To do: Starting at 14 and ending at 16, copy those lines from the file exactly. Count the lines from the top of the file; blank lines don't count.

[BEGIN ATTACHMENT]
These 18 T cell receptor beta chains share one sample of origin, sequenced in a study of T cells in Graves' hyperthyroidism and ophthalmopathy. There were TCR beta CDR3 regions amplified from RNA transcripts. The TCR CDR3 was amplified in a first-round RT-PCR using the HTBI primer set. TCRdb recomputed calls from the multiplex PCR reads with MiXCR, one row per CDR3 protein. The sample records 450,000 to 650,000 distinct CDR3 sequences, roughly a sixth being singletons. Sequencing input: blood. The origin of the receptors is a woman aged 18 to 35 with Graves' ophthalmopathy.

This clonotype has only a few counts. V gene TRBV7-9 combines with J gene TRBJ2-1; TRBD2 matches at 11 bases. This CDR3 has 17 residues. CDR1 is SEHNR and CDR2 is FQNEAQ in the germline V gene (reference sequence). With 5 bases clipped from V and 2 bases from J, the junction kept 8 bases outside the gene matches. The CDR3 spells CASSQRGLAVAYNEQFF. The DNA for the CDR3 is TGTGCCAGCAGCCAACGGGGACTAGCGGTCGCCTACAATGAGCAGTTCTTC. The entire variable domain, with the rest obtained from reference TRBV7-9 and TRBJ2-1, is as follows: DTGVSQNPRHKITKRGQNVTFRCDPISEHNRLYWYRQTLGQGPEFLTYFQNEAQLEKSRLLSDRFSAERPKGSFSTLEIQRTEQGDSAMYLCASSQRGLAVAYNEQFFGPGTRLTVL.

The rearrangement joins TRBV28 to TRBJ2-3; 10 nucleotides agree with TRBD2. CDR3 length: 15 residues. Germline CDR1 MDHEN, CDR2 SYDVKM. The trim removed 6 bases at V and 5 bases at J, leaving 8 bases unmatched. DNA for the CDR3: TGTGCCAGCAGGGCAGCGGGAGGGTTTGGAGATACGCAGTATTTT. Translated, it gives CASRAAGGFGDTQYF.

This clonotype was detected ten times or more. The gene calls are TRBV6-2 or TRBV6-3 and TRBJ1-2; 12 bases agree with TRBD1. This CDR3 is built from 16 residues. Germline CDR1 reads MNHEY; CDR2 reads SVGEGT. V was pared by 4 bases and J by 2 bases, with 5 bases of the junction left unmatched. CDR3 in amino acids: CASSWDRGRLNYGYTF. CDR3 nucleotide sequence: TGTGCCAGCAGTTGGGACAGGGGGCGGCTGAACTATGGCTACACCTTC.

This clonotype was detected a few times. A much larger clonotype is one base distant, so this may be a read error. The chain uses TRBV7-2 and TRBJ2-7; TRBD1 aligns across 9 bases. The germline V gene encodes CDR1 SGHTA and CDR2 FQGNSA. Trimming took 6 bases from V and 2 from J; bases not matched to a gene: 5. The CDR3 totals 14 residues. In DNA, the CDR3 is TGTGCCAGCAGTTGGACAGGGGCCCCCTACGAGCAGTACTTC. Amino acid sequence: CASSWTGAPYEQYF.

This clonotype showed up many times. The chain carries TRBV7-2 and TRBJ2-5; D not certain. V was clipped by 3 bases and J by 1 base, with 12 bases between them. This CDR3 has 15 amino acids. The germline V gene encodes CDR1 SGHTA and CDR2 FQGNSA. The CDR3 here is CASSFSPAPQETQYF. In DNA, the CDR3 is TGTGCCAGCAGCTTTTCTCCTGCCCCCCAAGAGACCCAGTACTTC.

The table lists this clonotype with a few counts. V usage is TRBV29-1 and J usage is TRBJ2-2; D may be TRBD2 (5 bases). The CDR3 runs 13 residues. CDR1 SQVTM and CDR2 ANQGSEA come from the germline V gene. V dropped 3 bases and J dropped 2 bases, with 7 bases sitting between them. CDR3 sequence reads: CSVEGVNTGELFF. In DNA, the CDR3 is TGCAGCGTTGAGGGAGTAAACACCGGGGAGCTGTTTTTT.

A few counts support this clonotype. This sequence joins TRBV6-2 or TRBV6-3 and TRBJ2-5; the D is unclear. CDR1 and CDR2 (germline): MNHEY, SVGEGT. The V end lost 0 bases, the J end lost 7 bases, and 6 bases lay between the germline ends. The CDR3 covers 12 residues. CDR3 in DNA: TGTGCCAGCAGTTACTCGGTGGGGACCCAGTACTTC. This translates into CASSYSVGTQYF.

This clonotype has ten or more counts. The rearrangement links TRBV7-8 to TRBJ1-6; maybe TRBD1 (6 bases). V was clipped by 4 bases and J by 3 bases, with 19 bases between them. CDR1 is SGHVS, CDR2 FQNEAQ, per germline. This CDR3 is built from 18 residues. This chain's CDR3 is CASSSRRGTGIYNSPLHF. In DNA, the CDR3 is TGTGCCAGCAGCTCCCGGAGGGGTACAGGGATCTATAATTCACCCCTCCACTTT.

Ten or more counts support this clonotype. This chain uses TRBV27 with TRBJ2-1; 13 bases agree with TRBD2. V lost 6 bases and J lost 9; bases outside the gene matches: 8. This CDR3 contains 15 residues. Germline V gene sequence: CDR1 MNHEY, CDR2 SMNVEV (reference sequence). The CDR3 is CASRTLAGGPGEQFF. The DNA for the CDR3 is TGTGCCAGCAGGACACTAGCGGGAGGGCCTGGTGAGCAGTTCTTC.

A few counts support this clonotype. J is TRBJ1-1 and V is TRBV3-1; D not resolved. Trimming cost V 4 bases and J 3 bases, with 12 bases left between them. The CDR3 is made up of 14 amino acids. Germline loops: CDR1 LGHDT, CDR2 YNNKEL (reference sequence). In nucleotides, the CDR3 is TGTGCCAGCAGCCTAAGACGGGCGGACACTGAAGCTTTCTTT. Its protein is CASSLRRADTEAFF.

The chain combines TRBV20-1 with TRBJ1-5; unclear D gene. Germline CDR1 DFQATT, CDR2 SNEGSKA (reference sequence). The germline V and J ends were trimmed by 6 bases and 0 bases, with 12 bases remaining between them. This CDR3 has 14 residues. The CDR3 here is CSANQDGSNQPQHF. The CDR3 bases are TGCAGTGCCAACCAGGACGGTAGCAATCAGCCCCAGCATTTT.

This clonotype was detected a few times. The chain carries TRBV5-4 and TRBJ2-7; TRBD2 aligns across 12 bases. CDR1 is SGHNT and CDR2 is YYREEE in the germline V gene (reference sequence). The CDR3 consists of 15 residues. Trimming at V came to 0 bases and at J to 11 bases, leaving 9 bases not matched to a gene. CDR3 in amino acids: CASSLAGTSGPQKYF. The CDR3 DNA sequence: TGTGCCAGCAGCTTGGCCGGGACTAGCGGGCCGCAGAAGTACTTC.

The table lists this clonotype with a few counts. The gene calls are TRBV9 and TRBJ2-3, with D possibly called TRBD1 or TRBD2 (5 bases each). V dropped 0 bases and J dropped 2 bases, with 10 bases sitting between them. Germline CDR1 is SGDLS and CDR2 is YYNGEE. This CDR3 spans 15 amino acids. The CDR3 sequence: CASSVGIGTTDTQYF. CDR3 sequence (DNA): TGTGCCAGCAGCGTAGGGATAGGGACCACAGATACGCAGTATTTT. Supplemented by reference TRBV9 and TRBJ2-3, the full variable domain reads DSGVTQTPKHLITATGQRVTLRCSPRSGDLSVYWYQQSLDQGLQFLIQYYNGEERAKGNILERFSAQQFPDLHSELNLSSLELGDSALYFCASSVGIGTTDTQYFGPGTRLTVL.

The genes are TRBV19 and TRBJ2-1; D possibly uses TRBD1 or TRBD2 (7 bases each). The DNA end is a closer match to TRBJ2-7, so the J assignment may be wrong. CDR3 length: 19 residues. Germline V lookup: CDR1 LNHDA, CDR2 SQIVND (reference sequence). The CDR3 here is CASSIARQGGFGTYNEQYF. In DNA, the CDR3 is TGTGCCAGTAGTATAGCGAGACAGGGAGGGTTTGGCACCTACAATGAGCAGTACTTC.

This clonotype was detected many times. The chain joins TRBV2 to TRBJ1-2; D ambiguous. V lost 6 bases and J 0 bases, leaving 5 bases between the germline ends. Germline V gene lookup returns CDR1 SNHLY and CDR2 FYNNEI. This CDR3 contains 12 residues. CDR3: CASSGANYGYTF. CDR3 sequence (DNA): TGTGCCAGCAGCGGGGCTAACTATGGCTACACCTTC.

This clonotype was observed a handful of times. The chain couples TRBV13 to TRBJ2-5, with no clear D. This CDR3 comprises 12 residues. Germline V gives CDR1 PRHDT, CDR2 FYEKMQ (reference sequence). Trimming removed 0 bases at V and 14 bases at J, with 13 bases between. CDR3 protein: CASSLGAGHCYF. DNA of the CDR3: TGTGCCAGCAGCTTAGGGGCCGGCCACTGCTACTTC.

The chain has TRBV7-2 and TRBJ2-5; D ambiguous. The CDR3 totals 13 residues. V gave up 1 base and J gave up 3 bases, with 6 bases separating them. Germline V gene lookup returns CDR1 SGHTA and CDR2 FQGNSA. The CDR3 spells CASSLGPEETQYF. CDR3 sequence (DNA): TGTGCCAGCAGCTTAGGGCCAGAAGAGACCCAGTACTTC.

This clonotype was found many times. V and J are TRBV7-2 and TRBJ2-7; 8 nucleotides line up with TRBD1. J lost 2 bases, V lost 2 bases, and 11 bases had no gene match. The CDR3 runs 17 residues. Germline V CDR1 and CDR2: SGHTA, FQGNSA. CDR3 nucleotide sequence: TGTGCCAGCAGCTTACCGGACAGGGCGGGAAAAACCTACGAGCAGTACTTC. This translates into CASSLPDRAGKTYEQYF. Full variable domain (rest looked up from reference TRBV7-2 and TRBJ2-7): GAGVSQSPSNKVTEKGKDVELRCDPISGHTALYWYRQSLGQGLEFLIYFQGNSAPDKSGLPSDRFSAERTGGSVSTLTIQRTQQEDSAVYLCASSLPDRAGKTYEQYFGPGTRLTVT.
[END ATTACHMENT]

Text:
The table lists this clonotype with a few counts. The gene calls are TRBV9 and TRBJ2-3, with D possibly called TRBD1 or TRBD2 (5 bases each). V dropped 0 bases and J dropped 2 bases, with 10 bases sitting between them. Germline CDR1 is SGDLS and CDR2 is YYNGEE. This CDR3 spans 15 amino acids. The CDR3 sequence: CASSVGIGTTDTQYF. CDR3 sequence (DNA): TGTGCCAGCAGCGTAGGGATAGGGACCACAGATACGCAGTATTTT. Supplemented by reference TRBV9 and TRBJ2-3, the full variable domain reads DSGVTQTPKHLITATGQRVTLRCSPRSGDLSVYWYQQSLDQGLQFLIQYYNGEERAKGNILERFSAQQFPDLHSELNLSSLELGDSALYFCASSVGIGTTDTQYFGPGTRLTVL.

The genes are TRBV19 and TRBJ2-1; D possibly uses TRBD1 or TRBD2 (7 bases each). The DNA end is a closer match to TRBJ2-7, so the J assignment may be wrong. CDR3 length: 19 residues. Germline V lookup: CDR1 LNHDA, CDR2 SQIVND (reference sequence). The CDR3 here is CASSIARQGGFGTYNEQYF. In DNA, the CDR3 is TGTGCCAGTAGTATAGCGAGACAGGGAGGGTTTGGCACCTACAATGAGCAGTACTTC.

This clonotype was detected many times. The chain joins TRBV2 to TRBJ1-2; D ambiguous. V lost 6 bases and J 0 bases, leaving 5 bases between the germline ends. Germline V gene lookup returns CDR1 SNHLY and CDR2 FYNNEI. This CDR3 contains 12 residues. CDR3: CASSGANYGYTF. CDR3 sequence (DNA): TGTGCCAGCAGCGGGGCTAACTATGGCTACACCTTC.